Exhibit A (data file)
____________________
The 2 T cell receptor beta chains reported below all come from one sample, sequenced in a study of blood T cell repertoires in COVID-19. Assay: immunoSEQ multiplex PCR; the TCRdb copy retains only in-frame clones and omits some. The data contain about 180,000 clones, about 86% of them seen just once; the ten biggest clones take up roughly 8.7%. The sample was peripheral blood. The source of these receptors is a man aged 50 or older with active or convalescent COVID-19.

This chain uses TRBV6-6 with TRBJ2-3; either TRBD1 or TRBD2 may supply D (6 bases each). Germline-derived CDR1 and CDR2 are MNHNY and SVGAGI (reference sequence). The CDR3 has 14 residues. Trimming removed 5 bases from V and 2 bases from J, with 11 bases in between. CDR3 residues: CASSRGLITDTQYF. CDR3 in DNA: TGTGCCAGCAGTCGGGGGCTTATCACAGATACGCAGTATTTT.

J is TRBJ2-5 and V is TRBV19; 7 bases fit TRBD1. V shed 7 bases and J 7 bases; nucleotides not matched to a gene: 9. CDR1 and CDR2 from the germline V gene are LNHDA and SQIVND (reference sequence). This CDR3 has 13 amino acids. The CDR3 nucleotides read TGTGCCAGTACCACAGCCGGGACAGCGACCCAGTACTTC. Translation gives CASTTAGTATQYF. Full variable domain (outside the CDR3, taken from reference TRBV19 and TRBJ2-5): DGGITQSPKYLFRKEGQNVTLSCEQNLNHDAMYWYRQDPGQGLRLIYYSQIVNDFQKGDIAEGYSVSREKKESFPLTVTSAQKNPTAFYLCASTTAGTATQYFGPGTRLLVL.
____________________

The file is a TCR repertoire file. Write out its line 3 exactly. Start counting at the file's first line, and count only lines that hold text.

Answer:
J is TRBJ2-5 and V is TRBV19; 7 bases fit TRBD1. V shed 7 bases and J 7 bases; nucleotides not matched to a gene: 9. CDR1 and CDR2 from the germline V gene are LNHDA and SQIVND (reference sequence). This CDR3 has 13 amino acids. The CDR3 nucleotides read TGTGCCAGTACCACAGCCGGGACAGCGACCCAGTACTTC. Translation gives CASTTAGTATQYF. Full variable domain (outside the CDR3, taken from reference TRBV19 and TRBJ2-5): DGGITQSPKYLFRKEGQNVTLSCEQNLNHDAMYWYRQDPGQGLRLIYYSQIVNDFQKGDIAEGYSVSREKKESFPLTVTSAQKNPTAFYLCASTTAGTATQYFGPGTRLLVL.